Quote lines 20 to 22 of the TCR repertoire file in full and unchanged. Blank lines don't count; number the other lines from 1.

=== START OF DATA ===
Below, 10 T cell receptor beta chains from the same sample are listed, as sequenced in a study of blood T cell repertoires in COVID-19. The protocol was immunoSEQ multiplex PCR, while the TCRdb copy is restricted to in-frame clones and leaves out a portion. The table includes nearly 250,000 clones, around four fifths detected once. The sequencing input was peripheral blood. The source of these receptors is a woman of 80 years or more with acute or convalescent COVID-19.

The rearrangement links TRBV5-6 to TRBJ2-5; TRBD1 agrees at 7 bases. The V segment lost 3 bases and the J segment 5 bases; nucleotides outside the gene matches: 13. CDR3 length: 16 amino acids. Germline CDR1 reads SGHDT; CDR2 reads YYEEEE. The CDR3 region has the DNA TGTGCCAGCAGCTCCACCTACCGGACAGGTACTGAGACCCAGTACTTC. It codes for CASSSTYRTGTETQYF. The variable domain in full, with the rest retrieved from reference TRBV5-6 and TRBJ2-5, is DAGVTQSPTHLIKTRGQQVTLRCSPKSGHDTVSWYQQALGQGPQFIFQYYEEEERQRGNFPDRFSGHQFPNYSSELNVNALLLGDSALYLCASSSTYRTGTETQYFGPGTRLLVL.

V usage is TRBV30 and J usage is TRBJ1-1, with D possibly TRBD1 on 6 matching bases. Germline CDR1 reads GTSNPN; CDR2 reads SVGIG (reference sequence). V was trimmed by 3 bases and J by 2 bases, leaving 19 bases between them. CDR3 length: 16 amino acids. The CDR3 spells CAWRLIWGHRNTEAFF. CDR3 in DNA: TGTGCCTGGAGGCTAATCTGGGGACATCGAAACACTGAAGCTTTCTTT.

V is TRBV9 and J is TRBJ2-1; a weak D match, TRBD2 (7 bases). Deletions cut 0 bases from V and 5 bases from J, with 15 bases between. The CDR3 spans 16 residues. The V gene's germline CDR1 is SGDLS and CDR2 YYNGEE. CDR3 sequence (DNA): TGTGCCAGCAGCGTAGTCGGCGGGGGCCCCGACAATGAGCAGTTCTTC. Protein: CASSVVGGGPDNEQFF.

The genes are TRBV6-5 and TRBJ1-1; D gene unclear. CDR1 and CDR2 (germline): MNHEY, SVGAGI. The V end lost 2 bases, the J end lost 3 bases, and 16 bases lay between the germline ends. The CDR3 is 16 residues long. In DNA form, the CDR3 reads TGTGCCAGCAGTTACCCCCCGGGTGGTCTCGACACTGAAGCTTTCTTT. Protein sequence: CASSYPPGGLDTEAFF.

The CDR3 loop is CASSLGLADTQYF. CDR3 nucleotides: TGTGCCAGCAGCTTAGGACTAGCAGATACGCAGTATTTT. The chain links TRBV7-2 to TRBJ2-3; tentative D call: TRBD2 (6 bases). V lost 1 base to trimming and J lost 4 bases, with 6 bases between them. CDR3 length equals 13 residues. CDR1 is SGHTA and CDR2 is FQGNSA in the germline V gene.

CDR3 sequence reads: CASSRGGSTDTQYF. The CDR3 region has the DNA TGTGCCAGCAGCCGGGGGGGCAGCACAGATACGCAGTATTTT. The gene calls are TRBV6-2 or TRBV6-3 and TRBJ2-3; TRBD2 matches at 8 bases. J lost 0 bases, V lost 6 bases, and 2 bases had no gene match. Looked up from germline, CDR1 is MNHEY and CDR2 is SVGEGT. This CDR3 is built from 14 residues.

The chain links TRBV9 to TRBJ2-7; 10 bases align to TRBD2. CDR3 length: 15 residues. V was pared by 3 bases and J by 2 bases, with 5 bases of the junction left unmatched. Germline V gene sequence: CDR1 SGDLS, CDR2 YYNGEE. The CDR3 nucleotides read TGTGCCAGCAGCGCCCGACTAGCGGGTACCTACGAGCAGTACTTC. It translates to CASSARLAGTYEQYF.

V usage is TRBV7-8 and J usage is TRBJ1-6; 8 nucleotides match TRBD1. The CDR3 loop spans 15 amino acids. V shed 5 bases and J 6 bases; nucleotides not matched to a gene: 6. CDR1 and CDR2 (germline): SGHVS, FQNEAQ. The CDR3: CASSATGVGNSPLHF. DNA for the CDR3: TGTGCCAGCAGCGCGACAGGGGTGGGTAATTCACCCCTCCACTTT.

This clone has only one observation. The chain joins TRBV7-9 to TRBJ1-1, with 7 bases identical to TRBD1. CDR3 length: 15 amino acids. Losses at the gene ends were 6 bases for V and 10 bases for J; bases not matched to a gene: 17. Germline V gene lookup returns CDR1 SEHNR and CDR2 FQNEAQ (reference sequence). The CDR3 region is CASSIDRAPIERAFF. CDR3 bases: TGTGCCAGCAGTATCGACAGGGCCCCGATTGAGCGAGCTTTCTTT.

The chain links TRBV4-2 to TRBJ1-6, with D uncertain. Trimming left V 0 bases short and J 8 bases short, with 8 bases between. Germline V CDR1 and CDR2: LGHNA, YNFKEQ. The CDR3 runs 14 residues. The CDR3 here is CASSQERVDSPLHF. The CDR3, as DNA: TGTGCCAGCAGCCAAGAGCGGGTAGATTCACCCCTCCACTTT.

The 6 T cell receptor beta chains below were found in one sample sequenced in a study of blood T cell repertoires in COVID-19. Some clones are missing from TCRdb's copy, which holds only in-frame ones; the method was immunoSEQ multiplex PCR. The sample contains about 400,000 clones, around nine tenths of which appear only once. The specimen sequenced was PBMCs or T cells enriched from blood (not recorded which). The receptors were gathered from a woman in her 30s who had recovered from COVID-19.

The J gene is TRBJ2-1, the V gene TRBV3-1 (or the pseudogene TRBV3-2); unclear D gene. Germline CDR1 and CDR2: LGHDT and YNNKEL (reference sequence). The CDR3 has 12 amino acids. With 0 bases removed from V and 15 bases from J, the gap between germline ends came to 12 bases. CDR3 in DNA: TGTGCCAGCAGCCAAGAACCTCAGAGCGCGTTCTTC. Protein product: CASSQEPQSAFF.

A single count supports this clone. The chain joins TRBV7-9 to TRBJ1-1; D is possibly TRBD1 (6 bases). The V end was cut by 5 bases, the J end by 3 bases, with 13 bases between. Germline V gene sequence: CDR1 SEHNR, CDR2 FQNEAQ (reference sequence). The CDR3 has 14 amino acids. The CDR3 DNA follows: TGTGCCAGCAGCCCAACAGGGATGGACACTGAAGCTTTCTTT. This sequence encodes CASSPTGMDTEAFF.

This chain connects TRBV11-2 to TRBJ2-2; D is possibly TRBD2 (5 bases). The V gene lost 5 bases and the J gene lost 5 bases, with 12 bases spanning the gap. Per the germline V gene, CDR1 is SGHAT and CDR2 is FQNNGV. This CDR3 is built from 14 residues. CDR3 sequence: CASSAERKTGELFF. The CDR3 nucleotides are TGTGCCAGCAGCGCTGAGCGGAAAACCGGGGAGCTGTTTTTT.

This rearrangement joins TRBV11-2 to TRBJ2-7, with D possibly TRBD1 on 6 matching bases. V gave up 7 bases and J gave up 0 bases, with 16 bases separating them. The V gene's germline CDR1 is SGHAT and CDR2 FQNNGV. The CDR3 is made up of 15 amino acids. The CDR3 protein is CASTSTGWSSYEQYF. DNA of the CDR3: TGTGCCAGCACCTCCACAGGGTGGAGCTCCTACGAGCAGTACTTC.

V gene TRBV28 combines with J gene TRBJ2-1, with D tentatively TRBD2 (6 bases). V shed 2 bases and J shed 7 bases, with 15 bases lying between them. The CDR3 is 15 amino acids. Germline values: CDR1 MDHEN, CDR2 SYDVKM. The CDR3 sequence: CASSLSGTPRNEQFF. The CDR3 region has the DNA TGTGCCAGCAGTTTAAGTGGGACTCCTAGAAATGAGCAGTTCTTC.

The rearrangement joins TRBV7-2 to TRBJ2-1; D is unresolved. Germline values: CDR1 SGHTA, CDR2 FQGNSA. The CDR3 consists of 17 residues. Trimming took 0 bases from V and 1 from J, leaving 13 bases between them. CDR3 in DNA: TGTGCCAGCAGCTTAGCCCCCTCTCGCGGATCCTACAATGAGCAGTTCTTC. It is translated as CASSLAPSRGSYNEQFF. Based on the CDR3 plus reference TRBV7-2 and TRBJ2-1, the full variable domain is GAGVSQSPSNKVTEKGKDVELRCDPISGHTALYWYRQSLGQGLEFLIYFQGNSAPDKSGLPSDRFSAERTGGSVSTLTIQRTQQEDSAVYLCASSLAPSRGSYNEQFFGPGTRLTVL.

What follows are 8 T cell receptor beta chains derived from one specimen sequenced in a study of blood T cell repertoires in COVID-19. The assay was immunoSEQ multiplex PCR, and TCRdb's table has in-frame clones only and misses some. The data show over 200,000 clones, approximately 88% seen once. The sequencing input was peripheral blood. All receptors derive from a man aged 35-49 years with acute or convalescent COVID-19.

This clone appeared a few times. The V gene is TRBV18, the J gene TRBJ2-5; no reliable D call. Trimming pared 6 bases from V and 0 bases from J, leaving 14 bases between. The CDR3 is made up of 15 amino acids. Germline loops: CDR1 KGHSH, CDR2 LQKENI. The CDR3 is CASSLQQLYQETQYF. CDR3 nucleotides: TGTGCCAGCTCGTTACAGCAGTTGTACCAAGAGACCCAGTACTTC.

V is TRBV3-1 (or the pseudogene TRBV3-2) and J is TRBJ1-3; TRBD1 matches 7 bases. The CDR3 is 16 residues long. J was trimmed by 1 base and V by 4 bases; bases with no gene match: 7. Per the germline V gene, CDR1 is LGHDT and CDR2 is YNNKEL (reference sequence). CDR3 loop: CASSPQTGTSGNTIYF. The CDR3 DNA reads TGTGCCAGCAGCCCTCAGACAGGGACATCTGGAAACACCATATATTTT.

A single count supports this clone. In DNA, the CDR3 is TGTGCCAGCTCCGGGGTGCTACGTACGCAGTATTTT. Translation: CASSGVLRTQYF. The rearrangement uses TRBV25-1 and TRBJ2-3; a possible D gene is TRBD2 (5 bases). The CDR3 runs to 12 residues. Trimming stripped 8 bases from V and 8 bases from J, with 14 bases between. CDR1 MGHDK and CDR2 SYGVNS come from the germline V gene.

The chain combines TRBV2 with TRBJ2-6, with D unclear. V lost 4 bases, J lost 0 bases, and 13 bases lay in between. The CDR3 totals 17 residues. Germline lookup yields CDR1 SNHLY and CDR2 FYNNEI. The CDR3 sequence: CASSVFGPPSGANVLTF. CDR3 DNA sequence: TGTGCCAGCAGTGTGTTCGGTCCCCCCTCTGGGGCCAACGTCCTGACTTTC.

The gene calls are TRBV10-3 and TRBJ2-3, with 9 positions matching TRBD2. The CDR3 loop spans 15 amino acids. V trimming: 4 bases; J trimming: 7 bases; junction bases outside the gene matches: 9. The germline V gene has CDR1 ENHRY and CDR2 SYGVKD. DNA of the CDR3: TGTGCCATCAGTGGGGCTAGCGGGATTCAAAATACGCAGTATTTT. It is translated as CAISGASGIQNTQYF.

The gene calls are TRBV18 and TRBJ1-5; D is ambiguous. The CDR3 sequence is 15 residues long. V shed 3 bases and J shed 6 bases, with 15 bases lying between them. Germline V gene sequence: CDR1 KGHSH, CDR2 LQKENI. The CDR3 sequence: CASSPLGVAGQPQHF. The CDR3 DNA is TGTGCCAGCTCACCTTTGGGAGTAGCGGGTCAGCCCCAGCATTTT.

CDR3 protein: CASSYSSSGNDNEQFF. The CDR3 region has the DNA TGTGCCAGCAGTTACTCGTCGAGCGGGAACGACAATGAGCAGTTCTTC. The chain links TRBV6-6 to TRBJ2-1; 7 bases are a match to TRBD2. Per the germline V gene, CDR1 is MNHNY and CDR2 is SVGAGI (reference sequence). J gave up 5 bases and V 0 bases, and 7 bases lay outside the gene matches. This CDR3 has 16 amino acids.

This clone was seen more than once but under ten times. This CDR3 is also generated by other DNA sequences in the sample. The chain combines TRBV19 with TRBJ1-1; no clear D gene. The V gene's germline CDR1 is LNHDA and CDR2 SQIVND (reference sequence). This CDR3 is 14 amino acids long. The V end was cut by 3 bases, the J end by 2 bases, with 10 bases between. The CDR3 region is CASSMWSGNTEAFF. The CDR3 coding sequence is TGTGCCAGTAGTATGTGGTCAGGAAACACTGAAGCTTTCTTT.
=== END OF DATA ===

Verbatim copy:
This clone appeared a few times. The V gene is TRBV18, the J gene TRBJ2-5; no reliable D call. Trimming pared 6 bases from V and 0 bases from J, leaving 14 bases between. The CDR3 is made up of 15 amino acids. Germline loops: CDR1 KGHSH, CDR2 LQKENI. The CDR3 is CASSLQQLYQETQYF. CDR3 nucleotides: TGTGCCAGCTCGTTACAGCAGTTGTACCAAGAGACCCAGTACTTC.

V is TRBV3-1 (or the pseudogene TRBV3-2) and J is TRBJ1-3; TRBD1 matches 7 bases. The CDR3 is 16 residues long. J was trimmed by 1 base and V by 4 bases; bases with no gene match: 7. Per the germline V gene, CDR1 is LGHDT and CDR2 is YNNKEL (reference sequence). CDR3 loop: CASSPQTGTSGNTIYF. The CDR3 DNA reads TGTGCCAGCAGCCCTCAGACAGGGACATCTGGAAACACCATATATTTT.

A single count supports this clone. In DNA, the CDR3 is TGTGCCAGCTCCGGGGTGCTACGTACGCAGTATTTT. Translation: CASSGVLRTQYF. The rearrangement uses TRBV25-1 and TRBJ2-3; a possible D gene is TRBD2 (5 bases). The CDR3 runs to 12 residues. Trimming stripped 8 bases from V and 8 bases from J, with 14 bases between. CDR1 MGHDK and CDR2 SYGVNS come from the germline V gene.